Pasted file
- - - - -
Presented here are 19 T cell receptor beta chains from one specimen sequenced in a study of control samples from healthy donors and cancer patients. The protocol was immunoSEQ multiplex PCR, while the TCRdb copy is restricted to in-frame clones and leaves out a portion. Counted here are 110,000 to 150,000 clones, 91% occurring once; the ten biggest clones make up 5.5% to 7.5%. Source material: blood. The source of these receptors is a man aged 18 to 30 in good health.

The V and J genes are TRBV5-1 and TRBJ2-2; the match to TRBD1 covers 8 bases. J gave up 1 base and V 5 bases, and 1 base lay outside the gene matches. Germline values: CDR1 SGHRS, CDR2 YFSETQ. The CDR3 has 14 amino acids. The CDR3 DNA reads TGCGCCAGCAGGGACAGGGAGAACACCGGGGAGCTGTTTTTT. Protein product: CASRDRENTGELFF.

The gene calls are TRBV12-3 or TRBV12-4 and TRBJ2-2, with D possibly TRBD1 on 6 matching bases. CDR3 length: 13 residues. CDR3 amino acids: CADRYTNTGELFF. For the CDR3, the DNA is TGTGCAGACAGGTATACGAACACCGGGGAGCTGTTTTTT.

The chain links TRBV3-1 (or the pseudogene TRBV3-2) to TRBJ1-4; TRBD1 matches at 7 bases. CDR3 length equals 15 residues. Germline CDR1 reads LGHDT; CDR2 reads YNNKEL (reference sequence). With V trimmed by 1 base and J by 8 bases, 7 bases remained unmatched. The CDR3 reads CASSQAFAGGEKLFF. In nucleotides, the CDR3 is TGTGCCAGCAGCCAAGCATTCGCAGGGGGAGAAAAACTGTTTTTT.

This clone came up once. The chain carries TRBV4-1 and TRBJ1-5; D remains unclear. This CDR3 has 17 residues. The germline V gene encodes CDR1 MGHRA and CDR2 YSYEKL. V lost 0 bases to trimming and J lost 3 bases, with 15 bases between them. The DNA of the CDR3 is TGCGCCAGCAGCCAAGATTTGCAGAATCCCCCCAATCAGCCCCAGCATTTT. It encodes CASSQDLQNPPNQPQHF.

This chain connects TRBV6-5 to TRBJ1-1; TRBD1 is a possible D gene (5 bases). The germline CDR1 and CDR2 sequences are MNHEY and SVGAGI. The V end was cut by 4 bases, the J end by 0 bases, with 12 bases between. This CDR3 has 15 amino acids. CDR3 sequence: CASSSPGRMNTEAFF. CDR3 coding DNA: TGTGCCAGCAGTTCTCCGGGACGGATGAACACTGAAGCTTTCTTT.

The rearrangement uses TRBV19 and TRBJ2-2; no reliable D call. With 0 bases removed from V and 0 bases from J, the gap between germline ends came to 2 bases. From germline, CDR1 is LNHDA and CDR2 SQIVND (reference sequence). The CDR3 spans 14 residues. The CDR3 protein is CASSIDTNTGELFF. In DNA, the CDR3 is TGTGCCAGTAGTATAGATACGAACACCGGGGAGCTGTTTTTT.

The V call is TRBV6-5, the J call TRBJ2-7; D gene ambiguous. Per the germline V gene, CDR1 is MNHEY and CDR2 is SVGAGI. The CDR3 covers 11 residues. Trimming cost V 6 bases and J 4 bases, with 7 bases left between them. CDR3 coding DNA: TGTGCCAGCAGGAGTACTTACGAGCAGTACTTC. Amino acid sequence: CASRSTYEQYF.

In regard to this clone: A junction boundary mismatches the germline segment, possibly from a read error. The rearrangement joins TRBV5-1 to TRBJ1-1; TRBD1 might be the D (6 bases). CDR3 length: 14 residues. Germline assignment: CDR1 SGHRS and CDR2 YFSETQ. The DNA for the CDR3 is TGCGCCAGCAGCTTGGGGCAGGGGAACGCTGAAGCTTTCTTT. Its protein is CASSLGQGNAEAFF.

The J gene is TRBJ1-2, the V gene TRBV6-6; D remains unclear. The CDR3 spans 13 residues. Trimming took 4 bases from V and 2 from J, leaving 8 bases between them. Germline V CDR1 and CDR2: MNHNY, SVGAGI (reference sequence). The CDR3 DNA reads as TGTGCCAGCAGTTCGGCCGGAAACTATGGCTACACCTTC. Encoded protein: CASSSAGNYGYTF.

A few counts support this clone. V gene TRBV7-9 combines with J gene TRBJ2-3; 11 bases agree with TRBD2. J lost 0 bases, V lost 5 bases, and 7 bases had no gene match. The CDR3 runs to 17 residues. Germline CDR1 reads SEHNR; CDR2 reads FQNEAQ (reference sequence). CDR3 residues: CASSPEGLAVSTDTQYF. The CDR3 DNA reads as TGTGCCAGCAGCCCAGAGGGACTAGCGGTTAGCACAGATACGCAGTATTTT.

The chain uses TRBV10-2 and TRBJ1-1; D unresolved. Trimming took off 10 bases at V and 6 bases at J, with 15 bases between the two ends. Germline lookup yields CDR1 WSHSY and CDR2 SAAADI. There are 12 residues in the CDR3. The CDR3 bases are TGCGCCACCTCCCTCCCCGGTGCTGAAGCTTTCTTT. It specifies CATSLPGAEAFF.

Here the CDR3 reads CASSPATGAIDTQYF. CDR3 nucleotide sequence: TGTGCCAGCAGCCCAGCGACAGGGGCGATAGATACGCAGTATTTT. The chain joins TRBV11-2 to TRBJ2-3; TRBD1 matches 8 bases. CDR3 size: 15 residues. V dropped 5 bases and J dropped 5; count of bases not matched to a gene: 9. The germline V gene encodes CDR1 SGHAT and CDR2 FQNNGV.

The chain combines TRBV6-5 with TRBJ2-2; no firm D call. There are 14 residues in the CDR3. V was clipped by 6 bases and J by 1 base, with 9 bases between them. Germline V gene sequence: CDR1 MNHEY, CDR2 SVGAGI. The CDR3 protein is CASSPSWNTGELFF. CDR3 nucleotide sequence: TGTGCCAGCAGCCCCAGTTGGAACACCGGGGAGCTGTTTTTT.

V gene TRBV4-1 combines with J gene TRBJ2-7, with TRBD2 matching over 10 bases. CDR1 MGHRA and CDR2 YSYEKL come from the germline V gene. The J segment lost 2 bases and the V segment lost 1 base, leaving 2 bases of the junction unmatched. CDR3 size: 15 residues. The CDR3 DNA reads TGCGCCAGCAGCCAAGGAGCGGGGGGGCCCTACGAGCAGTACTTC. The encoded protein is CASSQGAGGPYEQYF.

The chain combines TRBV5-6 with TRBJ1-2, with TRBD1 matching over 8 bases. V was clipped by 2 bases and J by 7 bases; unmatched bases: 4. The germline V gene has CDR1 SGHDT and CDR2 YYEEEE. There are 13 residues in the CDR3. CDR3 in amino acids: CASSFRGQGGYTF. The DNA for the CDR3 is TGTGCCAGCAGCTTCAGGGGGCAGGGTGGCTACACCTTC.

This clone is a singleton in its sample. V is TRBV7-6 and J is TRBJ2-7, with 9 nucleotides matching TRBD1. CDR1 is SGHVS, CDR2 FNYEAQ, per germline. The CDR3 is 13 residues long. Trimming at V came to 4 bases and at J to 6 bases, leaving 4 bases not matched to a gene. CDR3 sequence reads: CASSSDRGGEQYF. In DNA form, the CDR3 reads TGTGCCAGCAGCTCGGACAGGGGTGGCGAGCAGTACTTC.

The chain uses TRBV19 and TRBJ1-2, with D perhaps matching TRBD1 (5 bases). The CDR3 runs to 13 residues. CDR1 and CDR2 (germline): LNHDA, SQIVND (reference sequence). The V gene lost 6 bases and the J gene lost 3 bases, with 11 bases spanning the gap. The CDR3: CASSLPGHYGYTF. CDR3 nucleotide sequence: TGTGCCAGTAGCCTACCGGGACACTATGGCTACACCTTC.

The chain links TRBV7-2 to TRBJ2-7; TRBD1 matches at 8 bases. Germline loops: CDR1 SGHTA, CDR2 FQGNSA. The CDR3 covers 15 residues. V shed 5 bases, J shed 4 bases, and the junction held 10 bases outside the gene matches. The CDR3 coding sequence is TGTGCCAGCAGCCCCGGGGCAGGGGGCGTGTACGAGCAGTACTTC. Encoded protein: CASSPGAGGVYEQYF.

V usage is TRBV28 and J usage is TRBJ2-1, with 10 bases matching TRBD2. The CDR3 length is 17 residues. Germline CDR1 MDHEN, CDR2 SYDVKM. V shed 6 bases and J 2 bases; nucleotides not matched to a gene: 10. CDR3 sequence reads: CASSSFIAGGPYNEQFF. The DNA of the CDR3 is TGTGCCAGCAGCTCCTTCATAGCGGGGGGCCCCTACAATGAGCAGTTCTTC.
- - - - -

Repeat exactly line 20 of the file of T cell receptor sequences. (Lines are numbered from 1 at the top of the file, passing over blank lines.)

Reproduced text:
V usage is TRBV28 and J usage is TRBJ2-1, with 10 bases matching TRBD2. The CDR3 length is 17 residues. Germline CDR1 MDHEN, CDR2 SYDVKM. V shed 6 bases and J 2 bases; nucleotides not matched to a gene: 10. CDR3 sequence reads: CASSSFIAGGPYNEQFF. The DNA of the CDR3 is TGTGCCAGCAGCTCCTTCATAGCGGGGGGCCCCTACAATGAGCAGTTCTTC.